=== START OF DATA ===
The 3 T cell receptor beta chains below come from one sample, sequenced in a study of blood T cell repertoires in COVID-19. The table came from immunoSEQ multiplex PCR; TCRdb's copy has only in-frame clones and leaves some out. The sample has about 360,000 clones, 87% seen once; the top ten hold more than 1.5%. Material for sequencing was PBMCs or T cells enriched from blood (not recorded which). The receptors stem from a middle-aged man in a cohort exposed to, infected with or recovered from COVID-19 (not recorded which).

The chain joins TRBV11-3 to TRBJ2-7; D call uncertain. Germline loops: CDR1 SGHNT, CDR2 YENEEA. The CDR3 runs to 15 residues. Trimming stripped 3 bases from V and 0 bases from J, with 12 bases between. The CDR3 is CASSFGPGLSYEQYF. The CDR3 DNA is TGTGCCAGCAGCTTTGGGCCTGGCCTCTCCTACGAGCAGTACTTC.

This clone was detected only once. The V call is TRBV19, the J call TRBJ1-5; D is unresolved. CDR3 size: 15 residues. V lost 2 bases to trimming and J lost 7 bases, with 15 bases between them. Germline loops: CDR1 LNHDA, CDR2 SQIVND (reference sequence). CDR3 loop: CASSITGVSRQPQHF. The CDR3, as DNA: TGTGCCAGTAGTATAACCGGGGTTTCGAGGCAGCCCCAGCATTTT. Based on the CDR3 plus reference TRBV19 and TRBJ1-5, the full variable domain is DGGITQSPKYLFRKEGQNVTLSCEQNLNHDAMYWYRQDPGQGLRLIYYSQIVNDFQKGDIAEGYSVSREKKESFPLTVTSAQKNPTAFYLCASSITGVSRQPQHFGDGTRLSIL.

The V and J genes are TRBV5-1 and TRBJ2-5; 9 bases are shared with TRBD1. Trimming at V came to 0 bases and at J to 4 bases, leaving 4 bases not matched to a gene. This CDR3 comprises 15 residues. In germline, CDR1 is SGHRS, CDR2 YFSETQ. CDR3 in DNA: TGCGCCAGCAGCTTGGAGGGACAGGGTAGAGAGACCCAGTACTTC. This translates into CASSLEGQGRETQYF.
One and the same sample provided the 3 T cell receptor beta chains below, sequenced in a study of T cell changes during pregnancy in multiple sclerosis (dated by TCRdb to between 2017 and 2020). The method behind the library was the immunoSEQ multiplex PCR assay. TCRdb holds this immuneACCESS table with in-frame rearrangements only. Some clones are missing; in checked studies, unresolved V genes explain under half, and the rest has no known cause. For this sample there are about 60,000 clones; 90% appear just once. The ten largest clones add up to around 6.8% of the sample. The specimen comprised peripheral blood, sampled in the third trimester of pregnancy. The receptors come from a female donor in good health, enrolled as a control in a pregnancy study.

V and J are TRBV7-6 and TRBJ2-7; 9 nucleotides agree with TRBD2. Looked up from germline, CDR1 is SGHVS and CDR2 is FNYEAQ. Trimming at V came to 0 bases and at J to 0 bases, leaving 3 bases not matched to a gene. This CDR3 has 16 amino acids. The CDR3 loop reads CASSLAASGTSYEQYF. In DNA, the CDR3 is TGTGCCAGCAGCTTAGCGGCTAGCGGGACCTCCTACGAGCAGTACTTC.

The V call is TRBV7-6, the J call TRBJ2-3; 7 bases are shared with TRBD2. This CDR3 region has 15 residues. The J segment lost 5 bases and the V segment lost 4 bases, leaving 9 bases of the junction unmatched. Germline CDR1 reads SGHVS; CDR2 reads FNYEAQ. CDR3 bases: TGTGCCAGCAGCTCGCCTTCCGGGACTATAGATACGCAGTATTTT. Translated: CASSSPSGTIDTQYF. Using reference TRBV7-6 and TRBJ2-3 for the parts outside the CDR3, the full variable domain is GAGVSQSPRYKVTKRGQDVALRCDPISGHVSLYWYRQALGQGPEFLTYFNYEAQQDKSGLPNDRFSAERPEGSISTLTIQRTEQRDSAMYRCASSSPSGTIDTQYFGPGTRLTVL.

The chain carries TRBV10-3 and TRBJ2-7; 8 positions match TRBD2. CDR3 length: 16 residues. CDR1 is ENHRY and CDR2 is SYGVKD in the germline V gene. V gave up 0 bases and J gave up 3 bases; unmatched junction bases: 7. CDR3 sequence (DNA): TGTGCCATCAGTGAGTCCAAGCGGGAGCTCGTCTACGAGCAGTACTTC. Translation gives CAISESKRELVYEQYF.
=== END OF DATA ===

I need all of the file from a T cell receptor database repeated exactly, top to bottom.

The 3 T cell receptor beta chains below come from one sample, sequenced in a study of blood T cell repertoires in COVID-19. The table came from immunoSEQ multiplex PCR; TCRdb's copy has only in-frame clones and leaves some out. The sample has about 360,000 clones, 87% seen once; the top ten hold more than 1.5%. Material for sequencing was PBMCs or T cells enriched from blood (not recorded which). The receptors stem from a middle-aged man in a cohort exposed to, infected with or recovered from COVID-19 (not recorded which).

The chain joins TRBV11-3 to TRBJ2-7; D call uncertain. Germline loops: CDR1 SGHNT, CDR2 YENEEA. The CDR3 runs to 15 residues. Trimming stripped 3 bases from V and 0 bases from J, with 12 bases between. The CDR3 is CASSFGPGLSYEQYF. The CDR3 DNA is TGTGCCAGCAGCTTTGGGCCTGGCCTCTCCTACGAGCAGTACTTC.

This clone was detected only once. The V call is TRBV19, the J call TRBJ1-5; D is unresolved. CDR3 size: 15 residues. V lost 2 bases to trimming and J lost 7 bases, with 15 bases between them. Germline loops: CDR1 LNHDA, CDR2 SQIVND (reference sequence). CDR3 loop: CASSITGVSRQPQHF. The CDR3, as DNA: TGTGCCAGTAGTATAACCGGGGTTTCGAGGCAGCCCCAGCATTTT. Based on the CDR3 plus reference TRBV19 and TRBJ1-5, the full variable domain is DGGITQSPKYLFRKEGQNVTLSCEQNLNHDAMYWYRQDPGQGLRLIYYSQIVNDFQKGDIAEGYSVSREKKESFPLTVTSAQKNPTAFYLCASSITGVSRQPQHFGDGTRLSIL.

The V and J genes are TRBV5-1 and TRBJ2-5; 9 bases are shared with TRBD1. Trimming at V came to 0 bases and at J to 4 bases, leaving 4 bases not matched to a gene. This CDR3 comprises 15 residues. In germline, CDR1 is SGHRS, CDR2 YFSETQ. CDR3 in DNA: TGCGCCAGCAGCTTGGAGGGACAGGGTAGAGAGACCCAGTACTTC. This translates into CASSLEGQGRETQYF.
One and the same sample provided the 3 T cell receptor beta chains below, sequenced in a study of T cell changes during pregnancy in multiple sclerosis (dated by TCRdb to between 2017 and 2020). The method behind the library was the immunoSEQ multiplex PCR assay. TCRdb holds this immuneACCESS table with in-frame rearrangements only. Some clones are missing; in checked studies, unresolved V genes explain under half, and the rest has no known cause. For this sample there are about 60,000 clones; 90% appear just once. The ten largest clones add up to around 6.8% of the sample. The specimen comprised peripheral blood, sampled in the third trimester of pregnancy. The receptors come from a female donor in good health, enrolled as a control in a pregnancy study.

V and J are TRBV7-6 and TRBJ2-7; 9 nucleotides agree with TRBD2. Looked up from germline, CDR1 is SGHVS and CDR2 is FNYEAQ. Trimming at V came to 0 bases and at J to 0 bases, leaving 3 bases not matched to a gene. This CDR3 has 16 amino acids. The CDR3 loop reads CASSLAASGTSYEQYF. In DNA, the CDR3 is TGTGCCAGCAGCTTAGCGGCTAGCGGGACCTCCTACGAGCAGTACTTC.

The V call is TRBV7-6, the J call TRBJ2-3; 7 bases are shared with TRBD2. This CDR3 region has 15 residues. The J segment lost 5 bases and the V segment lost 4 bases, leaving 9 bases of the junction unmatched. Germline CDR1 reads SGHVS; CDR2 reads FNYEAQ. CDR3 bases: TGTGCCAGCAGCTCGCCTTCCGGGACTATAGATACGCAGTATTTT. Translated: CASSSPSGTIDTQYF. Using reference TRBV7-6 and TRBJ2-3 for the parts outside the CDR3, the full variable domain is GAGVSQSPRYKVTKRGQDVALRCDPISGHVSLYWYRQALGQGPEFLTYFNYEAQQDKSGLPNDRFSAERPEGSISTLTIQRTEQRDSAMYRCASSSPSGTIDTQYFGPGTRLTVL.

The chain carries TRBV10-3 and TRBJ2-7; 8 positions match TRBD2. CDR3 length: 16 residues. CDR1 is ENHRY and CDR2 is SYGVKD in the germline V gene. V gave up 0 bases and J gave up 3 bases; unmatched junction bases: 7. CDR3 sequence (DNA): TGTGCCATCAGTGAGTCCAAGCGGGAGCTCGTCTACGAGCAGTACTTC. Translation gives CAISESKRELVYEQYF.